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Hi Justin,"Instead of using the .tfw figures, why not just use the same figures you you plugged into the "define area by coordinates" of the SDDS?"Of course you could do that, if you're not concerned with positioning your data accurately. The error can be as much as 720m+ when working with 30" srtm data. ;)As I understand the situation, the problem lies with the way the USGS extracts the data. Your requested coordinates are interpreted as a request for data that maps to an Area that includes the Area you've requested. The actual location of the NW corner returned in the BIL/TFW header may lie inside or outside the boundaries you requested. Without understanding how this works, you will not be able to makes sense of the variable relationship between your requested coordinates and the BIL/TFW information returned.The probability of your requesting a NW corner that lies exactly at the location of the data point returned is virtually 0, so your approach guarantees an error that will average 1/2 the square root of the source resolution.-----Stevewww.fs-traveler.comHigh Quality Mesh and Information about Mesh for FS200x

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>The probability of your requesting a NW corner that lies>exactly at the location of the data point returned is>virtually 0, so your approach guarantees an error that will>average 1/2 the square root of the source resolution.>. . . maybe 3 meters, which will be rounded anyway by the resampling process. We're not working with anything requiring that fine of a tolerance. The end result will still "snap to" the LOD grid.-------Justinhttp://www.fsgenesis.netHigh Quality Scenery for FS200x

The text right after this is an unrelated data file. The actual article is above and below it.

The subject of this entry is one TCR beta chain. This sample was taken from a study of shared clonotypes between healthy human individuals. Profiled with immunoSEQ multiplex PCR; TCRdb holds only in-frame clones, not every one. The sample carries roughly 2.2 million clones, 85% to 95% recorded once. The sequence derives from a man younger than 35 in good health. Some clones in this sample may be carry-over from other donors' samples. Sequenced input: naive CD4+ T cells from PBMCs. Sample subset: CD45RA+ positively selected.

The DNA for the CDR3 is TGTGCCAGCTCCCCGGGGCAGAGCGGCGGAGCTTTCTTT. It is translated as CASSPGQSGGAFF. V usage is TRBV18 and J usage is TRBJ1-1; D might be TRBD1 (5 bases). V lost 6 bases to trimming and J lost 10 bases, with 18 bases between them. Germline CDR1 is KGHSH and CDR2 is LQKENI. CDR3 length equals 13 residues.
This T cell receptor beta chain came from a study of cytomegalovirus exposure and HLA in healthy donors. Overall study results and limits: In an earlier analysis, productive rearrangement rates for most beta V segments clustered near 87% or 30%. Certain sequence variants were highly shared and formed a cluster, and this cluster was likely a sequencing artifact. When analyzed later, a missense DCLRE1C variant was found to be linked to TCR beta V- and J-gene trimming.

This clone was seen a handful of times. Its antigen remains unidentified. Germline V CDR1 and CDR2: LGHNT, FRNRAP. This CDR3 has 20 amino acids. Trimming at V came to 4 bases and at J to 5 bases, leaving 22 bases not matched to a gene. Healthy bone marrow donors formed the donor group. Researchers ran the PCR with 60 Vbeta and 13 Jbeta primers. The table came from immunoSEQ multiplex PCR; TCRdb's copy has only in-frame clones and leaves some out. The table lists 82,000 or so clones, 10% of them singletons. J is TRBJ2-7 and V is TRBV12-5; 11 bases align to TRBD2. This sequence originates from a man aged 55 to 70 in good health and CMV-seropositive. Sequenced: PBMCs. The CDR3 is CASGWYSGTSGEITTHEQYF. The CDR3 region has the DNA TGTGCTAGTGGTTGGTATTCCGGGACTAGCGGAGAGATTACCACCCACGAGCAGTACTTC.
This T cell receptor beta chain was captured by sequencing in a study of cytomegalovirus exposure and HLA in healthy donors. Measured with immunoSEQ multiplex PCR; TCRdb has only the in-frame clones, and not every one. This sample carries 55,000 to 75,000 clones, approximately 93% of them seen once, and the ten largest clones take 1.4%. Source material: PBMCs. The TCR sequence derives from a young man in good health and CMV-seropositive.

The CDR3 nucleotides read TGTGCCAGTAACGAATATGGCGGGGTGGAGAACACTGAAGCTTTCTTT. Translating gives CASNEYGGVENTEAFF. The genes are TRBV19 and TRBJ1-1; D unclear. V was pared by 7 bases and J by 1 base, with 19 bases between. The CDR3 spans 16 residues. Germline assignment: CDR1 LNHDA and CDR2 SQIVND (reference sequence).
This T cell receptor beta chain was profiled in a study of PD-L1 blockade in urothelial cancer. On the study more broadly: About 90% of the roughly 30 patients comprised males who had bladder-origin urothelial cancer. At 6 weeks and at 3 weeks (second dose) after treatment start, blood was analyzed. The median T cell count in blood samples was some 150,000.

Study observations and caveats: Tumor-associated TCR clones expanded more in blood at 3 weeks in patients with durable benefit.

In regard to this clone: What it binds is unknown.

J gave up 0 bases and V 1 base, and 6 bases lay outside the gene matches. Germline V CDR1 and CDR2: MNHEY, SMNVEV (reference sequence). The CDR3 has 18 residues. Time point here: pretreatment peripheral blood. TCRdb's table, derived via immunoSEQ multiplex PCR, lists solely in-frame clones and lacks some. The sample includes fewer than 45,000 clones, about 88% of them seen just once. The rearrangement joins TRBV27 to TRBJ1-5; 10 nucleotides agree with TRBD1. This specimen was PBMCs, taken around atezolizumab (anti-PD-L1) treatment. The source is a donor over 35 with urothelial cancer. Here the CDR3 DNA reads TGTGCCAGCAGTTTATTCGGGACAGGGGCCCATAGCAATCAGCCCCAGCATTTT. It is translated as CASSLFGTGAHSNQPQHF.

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Hi there:interesting discussion!I do agree with Justin that for 10-m and even 30-m data the potential misplacement is probably negligible, particularly with respect to the fact that the rest of the FS surface (vectors and polygons) comes with an margin of error at least one order of magnitude larger.On the other hand, since we know about the cause of this displacement and how to adress it in different ways, there's absolutely no reason not to use the correct values either. It's conceivable that add-on designers provide scenery with highly accurate vectors and polygons or, even better, that one day we'll have a generic tool that allows us to read high-quality source data directly into FS format. It would be prudent for us to provide the add-on meshes ready for those data.As for SRTM data, they are referenced as follows:"File names refer to the latitude and longitude of the lower left corner of the tile - e.g. N37W105 has its lower left corner at 37 degrees north latitude and 105 degrees west longitude. To be more exact, these coordinates refer to the geometric center of the lower left pixel, which in the case of SRTM-3 data will be about 90 meters in extent.(...)SRTM-3 files contain 1201 lines and 1201 samples. The one additional row of data at the north edge and one additional column of data at the west edge of each tile overlaps and duplicates data in the adjacent tile. SRTM-1 files contain 3601 lines and 3601 samples, with similar overlap."For any SRTM tile Microdem reports full degrees (e.g., N 37.0 W 105.0) as map extents, which to me indicates that Microdem reads the geometric center of each pixel! Doesn't this contradict what you point out about the NED files? Anyway, if resample.exe assumes the NW corner of a pixel, then the SRTM data will be offset by 1/2 pixel to the SE. In the case of 1-arcsec and 3-arcsec data the difference is less than 1 unit/pixel of the LOD they would be compiled at (e.g. 45-m offset vs. 76-m LOD9) but, again, there's nothing wrong with using the correct values.In either case, I suggest that the final word on the value of the lat/long coordinate pair in the .inf file should be based on a quality check in TMFViewer, with the corresponding HYL* or STR* files as overlay. This will quickly reveal any obvious and systematic displacement of the mesh relative to the FS vector/polygon data.Cheers, Holger